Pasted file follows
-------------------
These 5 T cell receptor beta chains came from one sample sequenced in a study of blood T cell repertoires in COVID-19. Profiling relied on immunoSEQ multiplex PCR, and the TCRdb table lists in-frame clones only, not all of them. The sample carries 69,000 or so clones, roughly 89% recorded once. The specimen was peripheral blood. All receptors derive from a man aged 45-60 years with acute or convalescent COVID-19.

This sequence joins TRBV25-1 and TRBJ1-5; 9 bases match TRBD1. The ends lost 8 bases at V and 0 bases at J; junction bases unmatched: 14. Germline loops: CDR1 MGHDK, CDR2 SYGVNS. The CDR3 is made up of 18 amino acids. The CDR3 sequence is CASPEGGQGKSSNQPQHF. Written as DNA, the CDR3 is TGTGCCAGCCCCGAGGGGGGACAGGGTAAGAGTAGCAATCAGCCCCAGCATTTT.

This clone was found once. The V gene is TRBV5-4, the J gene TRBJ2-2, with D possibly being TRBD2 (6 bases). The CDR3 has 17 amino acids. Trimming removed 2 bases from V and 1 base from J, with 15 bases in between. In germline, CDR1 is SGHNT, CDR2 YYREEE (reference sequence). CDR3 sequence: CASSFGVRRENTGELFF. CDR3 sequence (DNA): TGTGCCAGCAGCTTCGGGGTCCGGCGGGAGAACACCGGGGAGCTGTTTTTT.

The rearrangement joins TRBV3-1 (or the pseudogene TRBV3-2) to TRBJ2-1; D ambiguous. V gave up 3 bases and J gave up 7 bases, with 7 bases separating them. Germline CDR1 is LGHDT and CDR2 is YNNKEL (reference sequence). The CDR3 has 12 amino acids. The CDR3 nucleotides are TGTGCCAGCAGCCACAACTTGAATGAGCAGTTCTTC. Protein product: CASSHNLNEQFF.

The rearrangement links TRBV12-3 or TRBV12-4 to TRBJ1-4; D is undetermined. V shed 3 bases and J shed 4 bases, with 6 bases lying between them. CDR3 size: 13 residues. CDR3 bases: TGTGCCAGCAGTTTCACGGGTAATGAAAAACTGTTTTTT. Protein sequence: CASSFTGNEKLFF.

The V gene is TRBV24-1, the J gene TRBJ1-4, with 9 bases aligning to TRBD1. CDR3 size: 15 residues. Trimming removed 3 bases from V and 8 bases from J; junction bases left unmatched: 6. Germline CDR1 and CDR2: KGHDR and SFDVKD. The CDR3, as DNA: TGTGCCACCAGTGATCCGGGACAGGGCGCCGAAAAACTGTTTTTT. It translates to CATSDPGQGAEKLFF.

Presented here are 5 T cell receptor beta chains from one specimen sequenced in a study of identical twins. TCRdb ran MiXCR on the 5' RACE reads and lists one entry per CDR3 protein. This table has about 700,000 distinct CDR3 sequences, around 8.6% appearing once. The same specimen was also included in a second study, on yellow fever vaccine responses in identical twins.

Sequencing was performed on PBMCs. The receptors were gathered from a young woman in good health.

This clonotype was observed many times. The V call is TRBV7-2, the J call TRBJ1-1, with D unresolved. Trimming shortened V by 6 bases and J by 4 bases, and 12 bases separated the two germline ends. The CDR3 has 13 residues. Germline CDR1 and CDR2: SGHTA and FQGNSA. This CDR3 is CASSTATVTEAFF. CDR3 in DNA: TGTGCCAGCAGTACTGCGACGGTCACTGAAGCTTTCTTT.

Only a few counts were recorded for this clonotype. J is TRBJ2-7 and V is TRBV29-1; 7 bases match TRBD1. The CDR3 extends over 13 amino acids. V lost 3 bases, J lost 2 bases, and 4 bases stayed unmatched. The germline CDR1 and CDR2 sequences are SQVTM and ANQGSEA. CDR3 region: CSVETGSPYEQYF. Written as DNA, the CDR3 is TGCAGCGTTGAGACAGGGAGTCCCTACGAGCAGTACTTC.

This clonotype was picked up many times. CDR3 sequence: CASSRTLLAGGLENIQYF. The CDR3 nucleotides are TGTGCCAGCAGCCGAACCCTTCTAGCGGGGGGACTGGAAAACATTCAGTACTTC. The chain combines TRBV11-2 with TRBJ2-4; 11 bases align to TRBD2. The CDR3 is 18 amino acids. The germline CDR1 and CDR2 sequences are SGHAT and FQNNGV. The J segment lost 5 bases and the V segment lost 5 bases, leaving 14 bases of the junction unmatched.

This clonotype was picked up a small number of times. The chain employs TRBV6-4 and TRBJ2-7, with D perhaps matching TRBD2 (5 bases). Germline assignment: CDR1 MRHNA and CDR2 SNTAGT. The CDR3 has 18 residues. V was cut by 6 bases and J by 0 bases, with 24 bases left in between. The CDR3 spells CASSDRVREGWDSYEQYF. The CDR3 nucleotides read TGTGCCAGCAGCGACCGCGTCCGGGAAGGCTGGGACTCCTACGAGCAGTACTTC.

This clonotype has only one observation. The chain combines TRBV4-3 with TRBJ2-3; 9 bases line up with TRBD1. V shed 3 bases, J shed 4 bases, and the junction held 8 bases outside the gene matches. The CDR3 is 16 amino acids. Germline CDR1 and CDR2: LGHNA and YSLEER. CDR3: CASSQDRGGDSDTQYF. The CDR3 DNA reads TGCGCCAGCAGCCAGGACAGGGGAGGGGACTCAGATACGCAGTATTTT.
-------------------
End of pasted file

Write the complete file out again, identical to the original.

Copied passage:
These 5 T cell receptor beta chains came from one sample sequenced in a study of blood T cell repertoires in COVID-19. Profiling relied on immunoSEQ multiplex PCR, and the TCRdb table lists in-frame clones only, not all of them. The sample carries 69,000 or so clones, roughly 89% recorded once. The specimen was peripheral blood. All receptors derive from a man aged 45-60 years with acute or convalescent COVID-19.

This sequence joins TRBV25-1 and TRBJ1-5; 9 bases match TRBD1. The ends lost 8 bases at V and 0 bases at J; junction bases unmatched: 14. Germline loops: CDR1 MGHDK, CDR2 SYGVNS. The CDR3 is made up of 18 amino acids. The CDR3 sequence is CASPEGGQGKSSNQPQHF. Written as DNA, the CDR3 is TGTGCCAGCCCCGAGGGGGGACAGGGTAAGAGTAGCAATCAGCCCCAGCATTTT.

This clone was found once. The V gene is TRBV5-4, the J gene TRBJ2-2, with D possibly being TRBD2 (6 bases). The CDR3 has 17 amino acids. Trimming removed 2 bases from V and 1 base from J, with 15 bases in between. In germline, CDR1 is SGHNT, CDR2 YYREEE (reference sequence). CDR3 sequence: CASSFGVRRENTGELFF. CDR3 sequence (DNA): TGTGCCAGCAGCTTCGGGGTCCGGCGGGAGAACACCGGGGAGCTGTTTTTT.

The rearrangement joins TRBV3-1 (or the pseudogene TRBV3-2) to TRBJ2-1; D ambiguous. V gave up 3 bases and J gave up 7 bases, with 7 bases separating them. Germline CDR1 is LGHDT and CDR2 is YNNKEL (reference sequence). The CDR3 has 12 amino acids. The CDR3 nucleotides are TGTGCCAGCAGCCACAACTTGAATGAGCAGTTCTTC. Protein product: CASSHNLNEQFF.

The rearrangement links TRBV12-3 or TRBV12-4 to TRBJ1-4; D is undetermined. V shed 3 bases and J shed 4 bases, with 6 bases lying between them. CDR3 size: 13 residues. CDR3 bases: TGTGCCAGCAGTTTCACGGGTAATGAAAAACTGTTTTTT. Protein sequence: CASSFTGNEKLFF.

The V gene is TRBV24-1, the J gene TRBJ1-4, with 9 bases aligning to TRBD1. CDR3 size: 15 residues. Trimming removed 3 bases from V and 8 bases from J; junction bases left unmatched: 6. Germline CDR1 and CDR2: KGHDR and SFDVKD. The CDR3, as DNA: TGTGCCACCAGTGATCCGGGACAGGGCGCCGAAAAACTGTTTTTT. It translates to CATSDPGQGAEKLFF.

Presented here are 5 T cell receptor beta chains from one specimen sequenced in a study of identical twins. TCRdb ran MiXCR on the 5' RACE reads and lists one entry per CDR3 protein. This table has about 700,000 distinct CDR3 sequences, around 8.6% appearing once. The same specimen was also included in a second study, on yellow fever vaccine responses in identical twins.

Sequencing was performed on PBMCs. The receptors were gathered from a young woman in good health.

This clonotype was observed many times. The V call is TRBV7-2, the J call TRBJ1-1, with D unresolved. Trimming shortened V by 6 bases and J by 4 bases, and 12 bases separated the two germline ends. The CDR3 has 13 residues. Germline CDR1 and CDR2: SGHTA and FQGNSA. This CDR3 is CASSTATVTEAFF. CDR3 in DNA: TGTGCCAGCAGTACTGCGACGGTCACTGAAGCTTTCTTT.

Only a few counts were recorded for this clonotype. J is TRBJ2-7 and V is TRBV29-1; 7 bases match TRBD1. The CDR3 extends over 13 amino acids. V lost 3 bases, J lost 2 bases, and 4 bases stayed unmatched. The germline CDR1 and CDR2 sequences are SQVTM and ANQGSEA. CDR3 region: CSVETGSPYEQYF. Written as DNA, the CDR3 is TGCAGCGTTGAGACAGGGAGTCCCTACGAGCAGTACTTC.

This clonotype was picked up many times. CDR3 sequence: CASSRTLLAGGLENIQYF. The CDR3 nucleotides are TGTGCCAGCAGCCGAACCCTTCTAGCGGGGGGACTGGAAAACATTCAGTACTTC. The chain combines TRBV11-2 with TRBJ2-4; 11 bases align to TRBD2. The CDR3 is 18 amino acids. The germline CDR1 and CDR2 sequences are SGHAT and FQNNGV. The J segment lost 5 bases and the V segment lost 5 bases, leaving 14 bases of the junction unmatched.

This clonotype was picked up a small number of times. The chain employs TRBV6-4 and TRBJ2-7, with D perhaps matching TRBD2 (5 bases). Germline assignment: CDR1 MRHNA and CDR2 SNTAGT. The CDR3 has 18 residues. V was cut by 6 bases and J by 0 bases, with 24 bases left in between. The CDR3 spells CASSDRVREGWDSYEQYF. The CDR3 nucleotides read TGTGCCAGCAGCGACCGCGTCCGGGAAGGCTGGGACTCCTACGAGCAGTACTTC.

This clonotype has only one observation. The chain combines TRBV4-3 with TRBJ2-3; 9 bases line up with TRBD1. V shed 3 bases, J shed 4 bases, and the junction held 8 bases outside the gene matches. The CDR3 is 16 amino acids. Germline CDR1 and CDR2: LGHNA and YSLEER. CDR3: CASSQDRGGDSDTQYF. The CDR3 DNA reads TGCGCCAGCAGCCAGGACAGGGGAGGGGACTCAGATACGCAGTATTTT.